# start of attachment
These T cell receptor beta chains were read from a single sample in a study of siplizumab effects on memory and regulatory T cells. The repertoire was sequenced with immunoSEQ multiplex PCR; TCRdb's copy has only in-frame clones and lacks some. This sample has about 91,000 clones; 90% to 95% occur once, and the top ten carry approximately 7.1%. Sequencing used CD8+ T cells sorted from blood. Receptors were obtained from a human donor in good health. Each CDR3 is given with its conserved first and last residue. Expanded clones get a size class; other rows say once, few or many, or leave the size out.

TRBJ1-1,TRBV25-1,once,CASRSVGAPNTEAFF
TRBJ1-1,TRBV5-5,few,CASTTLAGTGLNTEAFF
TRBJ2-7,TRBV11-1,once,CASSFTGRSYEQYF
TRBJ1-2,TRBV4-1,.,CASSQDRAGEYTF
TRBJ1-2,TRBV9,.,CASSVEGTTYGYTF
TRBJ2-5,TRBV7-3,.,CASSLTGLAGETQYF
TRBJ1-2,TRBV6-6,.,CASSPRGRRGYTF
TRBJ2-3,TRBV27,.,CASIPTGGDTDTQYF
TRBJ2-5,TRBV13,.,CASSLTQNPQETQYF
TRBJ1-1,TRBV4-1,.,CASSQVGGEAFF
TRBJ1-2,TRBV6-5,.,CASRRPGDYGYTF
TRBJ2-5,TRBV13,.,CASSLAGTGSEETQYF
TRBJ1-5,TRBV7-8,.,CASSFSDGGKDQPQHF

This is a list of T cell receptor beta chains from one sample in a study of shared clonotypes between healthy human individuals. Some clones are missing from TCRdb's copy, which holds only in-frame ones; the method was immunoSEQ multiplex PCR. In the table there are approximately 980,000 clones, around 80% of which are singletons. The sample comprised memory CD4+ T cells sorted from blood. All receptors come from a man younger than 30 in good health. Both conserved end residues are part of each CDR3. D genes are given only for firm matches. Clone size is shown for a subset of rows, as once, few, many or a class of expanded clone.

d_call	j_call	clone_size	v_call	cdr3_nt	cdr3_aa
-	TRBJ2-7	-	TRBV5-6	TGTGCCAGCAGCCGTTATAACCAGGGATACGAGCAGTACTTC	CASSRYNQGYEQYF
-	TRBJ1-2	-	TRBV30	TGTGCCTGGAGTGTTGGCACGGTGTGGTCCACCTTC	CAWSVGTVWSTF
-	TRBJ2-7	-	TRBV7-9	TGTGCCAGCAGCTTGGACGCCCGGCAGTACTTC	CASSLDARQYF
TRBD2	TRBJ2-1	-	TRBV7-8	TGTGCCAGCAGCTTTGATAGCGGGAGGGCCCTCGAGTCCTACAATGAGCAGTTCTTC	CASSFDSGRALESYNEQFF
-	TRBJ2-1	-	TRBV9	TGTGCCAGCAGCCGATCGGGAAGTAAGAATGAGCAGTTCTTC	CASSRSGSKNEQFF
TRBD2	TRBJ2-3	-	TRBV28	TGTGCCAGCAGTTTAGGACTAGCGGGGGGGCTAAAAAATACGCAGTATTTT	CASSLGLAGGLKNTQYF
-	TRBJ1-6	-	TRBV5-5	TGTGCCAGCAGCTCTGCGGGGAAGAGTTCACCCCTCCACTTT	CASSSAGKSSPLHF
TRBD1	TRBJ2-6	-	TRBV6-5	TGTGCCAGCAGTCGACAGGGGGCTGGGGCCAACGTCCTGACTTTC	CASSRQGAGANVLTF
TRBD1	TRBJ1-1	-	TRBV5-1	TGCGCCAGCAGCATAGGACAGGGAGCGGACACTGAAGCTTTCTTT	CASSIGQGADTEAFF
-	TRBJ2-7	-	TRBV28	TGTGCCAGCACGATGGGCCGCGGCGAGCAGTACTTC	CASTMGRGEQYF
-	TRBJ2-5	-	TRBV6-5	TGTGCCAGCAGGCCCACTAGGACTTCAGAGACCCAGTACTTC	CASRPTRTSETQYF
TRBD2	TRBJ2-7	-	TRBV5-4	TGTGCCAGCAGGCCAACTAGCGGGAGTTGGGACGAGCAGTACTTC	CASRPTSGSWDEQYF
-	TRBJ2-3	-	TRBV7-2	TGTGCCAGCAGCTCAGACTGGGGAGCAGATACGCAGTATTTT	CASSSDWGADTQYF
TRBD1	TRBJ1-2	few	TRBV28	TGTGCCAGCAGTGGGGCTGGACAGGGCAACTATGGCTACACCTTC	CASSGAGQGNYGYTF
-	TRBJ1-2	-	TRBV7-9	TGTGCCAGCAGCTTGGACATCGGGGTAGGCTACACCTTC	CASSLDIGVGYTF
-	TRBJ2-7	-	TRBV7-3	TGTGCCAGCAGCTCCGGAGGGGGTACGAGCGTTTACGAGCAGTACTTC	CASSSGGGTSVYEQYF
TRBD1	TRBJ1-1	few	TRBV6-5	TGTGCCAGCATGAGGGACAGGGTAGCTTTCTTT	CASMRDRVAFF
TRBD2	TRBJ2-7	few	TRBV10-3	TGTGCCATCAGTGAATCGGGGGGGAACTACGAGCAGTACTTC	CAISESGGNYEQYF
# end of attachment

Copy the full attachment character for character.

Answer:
These T cell receptor beta chains were read from a single sample in a study of siplizumab effects on memory and regulatory T cells. The repertoire was sequenced with immunoSEQ multiplex PCR; TCRdb's copy has only in-frame clones and lacks some. This sample has about 91,000 clones; 90% to 95% occur once, and the top ten carry approximately 7.1%. Sequencing used CD8+ T cells sorted from blood. Receptors were obtained from a human donor in good health. Each CDR3 is given with its conserved first and last residue. Expanded clones get a size class; other rows say once, few or many, or leave the size out.

TRBJ1-1,TRBV25-1,once,CASRSVGAPNTEAFF
TRBJ1-1,TRBV5-5,few,CASTTLAGTGLNTEAFF
TRBJ2-7,TRBV11-1,once,CASSFTGRSYEQYF
TRBJ1-2,TRBV4-1,.,CASSQDRAGEYTF
TRBJ1-2,TRBV9,.,CASSVEGTTYGYTF
TRBJ2-5,TRBV7-3,.,CASSLTGLAGETQYF
TRBJ1-2,TRBV6-6,.,CASSPRGRRGYTF
TRBJ2-3,TRBV27,.,CASIPTGGDTDTQYF
TRBJ2-5,TRBV13,.,CASSLTQNPQETQYF
TRBJ1-1,TRBV4-1,.,CASSQVGGEAFF
TRBJ1-2,TRBV6-5,.,CASRRPGDYGYTF
TRBJ2-5,TRBV13,.,CASSLAGTGSEETQYF
TRBJ1-5,TRBV7-8,.,CASSFSDGGKDQPQHF

This is a list of T cell receptor beta chains from one sample in a study of shared clonotypes between healthy human individuals. Some clones are missing from TCRdb's copy, which holds only in-frame ones; the method was immunoSEQ multiplex PCR. In the table there are approximately 980,000 clones, around 80% of which are singletons. The sample comprised memory CD4+ T cells sorted from blood. All receptors come from a man younger than 30 in good health. Both conserved end residues are part of each CDR3. D genes are given only for firm matches. Clone size is shown for a subset of rows, as once, few, many or a class of expanded clone.

d_call	j_call	clone_size	v_call	cdr3_nt	cdr3_aa
-	TRBJ2-7	-	TRBV5-6	TGTGCCAGCAGCCGTTATAACCAGGGATACGAGCAGTACTTC	CASSRYNQGYEQYF
-	TRBJ1-2	-	TRBV30	TGTGCCTGGAGTGTTGGCACGGTGTGGTCCACCTTC	CAWSVGTVWSTF
-	TRBJ2-7	-	TRBV7-9	TGTGCCAGCAGCTTGGACGCCCGGCAGTACTTC	CASSLDARQYF
TRBD2	TRBJ2-1	-	TRBV7-8	TGTGCCAGCAGCTTTGATAGCGGGAGGGCCCTCGAGTCCTACAATGAGCAGTTCTTC	CASSFDSGRALESYNEQFF
-	TRBJ2-1	-	TRBV9	TGTGCCAGCAGCCGATCGGGAAGTAAGAATGAGCAGTTCTTC	CASSRSGSKNEQFF
TRBD2	TRBJ2-3	-	TRBV28	TGTGCCAGCAGTTTAGGACTAGCGGGGGGGCTAAAAAATACGCAGTATTTT	CASSLGLAGGLKNTQYF
-	TRBJ1-6	-	TRBV5-5	TGTGCCAGCAGCTCTGCGGGGAAGAGTTCACCCCTCCACTTT	CASSSAGKSSPLHF
TRBD1	TRBJ2-6	-	TRBV6-5	TGTGCCAGCAGTCGACAGGGGGCTGGGGCCAACGTCCTGACTTTC	CASSRQGAGANVLTF
TRBD1	TRBJ1-1	-	TRBV5-1	TGCGCCAGCAGCATAGGACAGGGAGCGGACACTGAAGCTTTCTTT	CASSIGQGADTEAFF
-	TRBJ2-7	-	TRBV28	TGTGCCAGCACGATGGGCCGCGGCGAGCAGTACTTC	CASTMGRGEQYF
-	TRBJ2-5	-	TRBV6-5	TGTGCCAGCAGGCCCACTAGGACTTCAGAGACCCAGTACTTC	CASRPTRTSETQYF
TRBD2	TRBJ2-7	-	TRBV5-4	TGTGCCAGCAGGCCAACTAGCGGGAGTTGGGACGAGCAGTACTTC	CASRPTSGSWDEQYF
-	TRBJ2-3	-	TRBV7-2	TGTGCCAGCAGCTCAGACTGGGGAGCAGATACGCAGTATTTT	CASSSDWGADTQYF
TRBD1	TRBJ1-2	few	TRBV28	TGTGCCAGCAGTGGGGCTGGACAGGGCAACTATGGCTACACCTTC	CASSGAGQGNYGYTF
-	TRBJ1-2	-	TRBV7-9	TGTGCCAGCAGCTTGGACATCGGGGTAGGCTACACCTTC	CASSLDIGVGYTF
-	TRBJ2-7	-	TRBV7-3	TGTGCCAGCAGCTCCGGAGGGGGTACGAGCGTTTACGAGCAGTACTTC	CASSSGGGTSVYEQYF
TRBD1	TRBJ1-1	few	TRBV6-5	TGTGCCAGCATGAGGGACAGGGTAGCTTTCTTT	CASMRDRVAFF
TRBD2	TRBJ2-7	few	TRBV10-3	TGTGCCATCAGTGAATCGGGGGGGAACTACGAGCAGTACTTC	CAISESGGNYEQYF